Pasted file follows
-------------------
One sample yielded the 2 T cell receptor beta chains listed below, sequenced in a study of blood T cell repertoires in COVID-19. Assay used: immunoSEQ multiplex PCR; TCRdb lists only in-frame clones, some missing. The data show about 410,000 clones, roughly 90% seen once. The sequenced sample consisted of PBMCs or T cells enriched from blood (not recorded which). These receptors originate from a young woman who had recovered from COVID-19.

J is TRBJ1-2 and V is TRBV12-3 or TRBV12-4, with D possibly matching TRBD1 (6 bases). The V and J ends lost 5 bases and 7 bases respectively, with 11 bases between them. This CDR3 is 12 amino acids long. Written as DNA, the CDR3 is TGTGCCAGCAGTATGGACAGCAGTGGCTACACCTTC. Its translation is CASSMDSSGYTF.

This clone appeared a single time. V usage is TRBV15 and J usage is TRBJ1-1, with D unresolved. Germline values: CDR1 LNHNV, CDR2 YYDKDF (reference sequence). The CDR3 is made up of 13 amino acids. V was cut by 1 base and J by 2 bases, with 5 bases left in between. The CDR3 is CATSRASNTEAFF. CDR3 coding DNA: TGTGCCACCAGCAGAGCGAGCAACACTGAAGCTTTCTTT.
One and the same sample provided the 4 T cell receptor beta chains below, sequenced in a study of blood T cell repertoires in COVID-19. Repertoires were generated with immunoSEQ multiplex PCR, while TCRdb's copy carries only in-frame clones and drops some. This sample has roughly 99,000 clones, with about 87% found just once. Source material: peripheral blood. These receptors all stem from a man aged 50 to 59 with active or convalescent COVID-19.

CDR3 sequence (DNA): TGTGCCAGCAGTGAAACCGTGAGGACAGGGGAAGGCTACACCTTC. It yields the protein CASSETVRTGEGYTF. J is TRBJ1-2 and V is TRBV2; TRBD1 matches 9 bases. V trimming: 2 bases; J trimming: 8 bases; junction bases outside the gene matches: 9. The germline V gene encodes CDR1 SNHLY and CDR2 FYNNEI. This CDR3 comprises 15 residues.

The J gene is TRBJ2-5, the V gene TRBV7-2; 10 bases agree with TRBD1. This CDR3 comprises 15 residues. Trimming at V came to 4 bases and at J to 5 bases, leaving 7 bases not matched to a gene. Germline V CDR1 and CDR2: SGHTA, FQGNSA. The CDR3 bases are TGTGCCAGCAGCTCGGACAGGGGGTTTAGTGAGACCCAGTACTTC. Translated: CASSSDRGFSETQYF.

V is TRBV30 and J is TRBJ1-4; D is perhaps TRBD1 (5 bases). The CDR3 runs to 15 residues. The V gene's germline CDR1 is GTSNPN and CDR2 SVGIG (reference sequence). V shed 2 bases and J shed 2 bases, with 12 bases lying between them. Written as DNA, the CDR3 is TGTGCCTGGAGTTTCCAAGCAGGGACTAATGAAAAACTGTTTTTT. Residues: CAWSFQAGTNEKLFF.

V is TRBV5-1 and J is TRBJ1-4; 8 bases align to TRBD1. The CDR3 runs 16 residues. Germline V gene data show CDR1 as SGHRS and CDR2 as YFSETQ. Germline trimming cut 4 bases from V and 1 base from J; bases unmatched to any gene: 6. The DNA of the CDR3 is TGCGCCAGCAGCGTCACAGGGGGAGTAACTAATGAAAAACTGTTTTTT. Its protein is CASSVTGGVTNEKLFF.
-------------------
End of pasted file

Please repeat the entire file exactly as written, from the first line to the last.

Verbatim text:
One sample yielded the 2 T cell receptor beta chains listed below, sequenced in a study of blood T cell repertoires in COVID-19. Assay used: immunoSEQ multiplex PCR; TCRdb lists only in-frame clones, some missing. The data show about 410,000 clones, roughly 90% seen once. The sequenced sample consisted of PBMCs or T cells enriched from blood (not recorded which). These receptors originate from a young woman who had recovered from COVID-19.

J is TRBJ1-2 and V is TRBV12-3 or TRBV12-4, with D possibly matching TRBD1 (6 bases). The V and J ends lost 5 bases and 7 bases respectively, with 11 bases between them. This CDR3 is 12 amino acids long. Written as DNA, the CDR3 is TGTGCCAGCAGTATGGACAGCAGTGGCTACACCTTC. Its translation is CASSMDSSGYTF.

This clone appeared a single time. V usage is TRBV15 and J usage is TRBJ1-1, with D unresolved. Germline values: CDR1 LNHNV, CDR2 YYDKDF (reference sequence). The CDR3 is made up of 13 amino acids. V was cut by 1 base and J by 2 bases, with 5 bases left in between. The CDR3 is CATSRASNTEAFF. CDR3 coding DNA: TGTGCCACCAGCAGAGCGAGCAACACTGAAGCTTTCTTT.
One and the same sample provided the 4 T cell receptor beta chains below, sequenced in a study of blood T cell repertoires in COVID-19. Repertoires were generated with immunoSEQ multiplex PCR, while TCRdb's copy carries only in-frame clones and drops some. This sample has roughly 99,000 clones, with about 87% found just once. Source material: peripheral blood. These receptors all stem from a man aged 50 to 59 with active or convalescent COVID-19.

CDR3 sequence (DNA): TGTGCCAGCAGTGAAACCGTGAGGACAGGGGAAGGCTACACCTTC. It yields the protein CASSETVRTGEGYTF. J is TRBJ1-2 and V is TRBV2; TRBD1 matches 9 bases. V trimming: 2 bases; J trimming: 8 bases; junction bases outside the gene matches: 9. The germline V gene encodes CDR1 SNHLY and CDR2 FYNNEI. This CDR3 comprises 15 residues.

The J gene is TRBJ2-5, the V gene TRBV7-2; 10 bases agree with TRBD1. This CDR3 comprises 15 residues. Trimming at V came to 4 bases and at J to 5 bases, leaving 7 bases not matched to a gene. Germline V CDR1 and CDR2: SGHTA, FQGNSA. The CDR3 bases are TGTGCCAGCAGCTCGGACAGGGGGTTTAGTGAGACCCAGTACTTC. Translated: CASSSDRGFSETQYF.

V is TRBV30 and J is TRBJ1-4; D is perhaps TRBD1 (5 bases). The CDR3 runs to 15 residues. The V gene's germline CDR1 is GTSNPN and CDR2 SVGIG (reference sequence). V shed 2 bases and J shed 2 bases, with 12 bases lying between them. Written as DNA, the CDR3 is TGTGCCTGGAGTTTCCAAGCAGGGACTAATGAAAAACTGTTTTTT. Residues: CAWSFQAGTNEKLFF.

V is TRBV5-1 and J is TRBJ1-4; 8 bases align to TRBD1. The CDR3 runs 16 residues. Germline V gene data show CDR1 as SGHRS and CDR2 as YFSETQ. Germline trimming cut 4 bases from V and 1 base from J; bases unmatched to any gene: 6. The DNA of the CDR3 is TGCGCCAGCAGCGTCACAGGGGGAGTAACTAATGAAAAACTGTTTTTT. Its protein is CASSVTGGVTNEKLFF.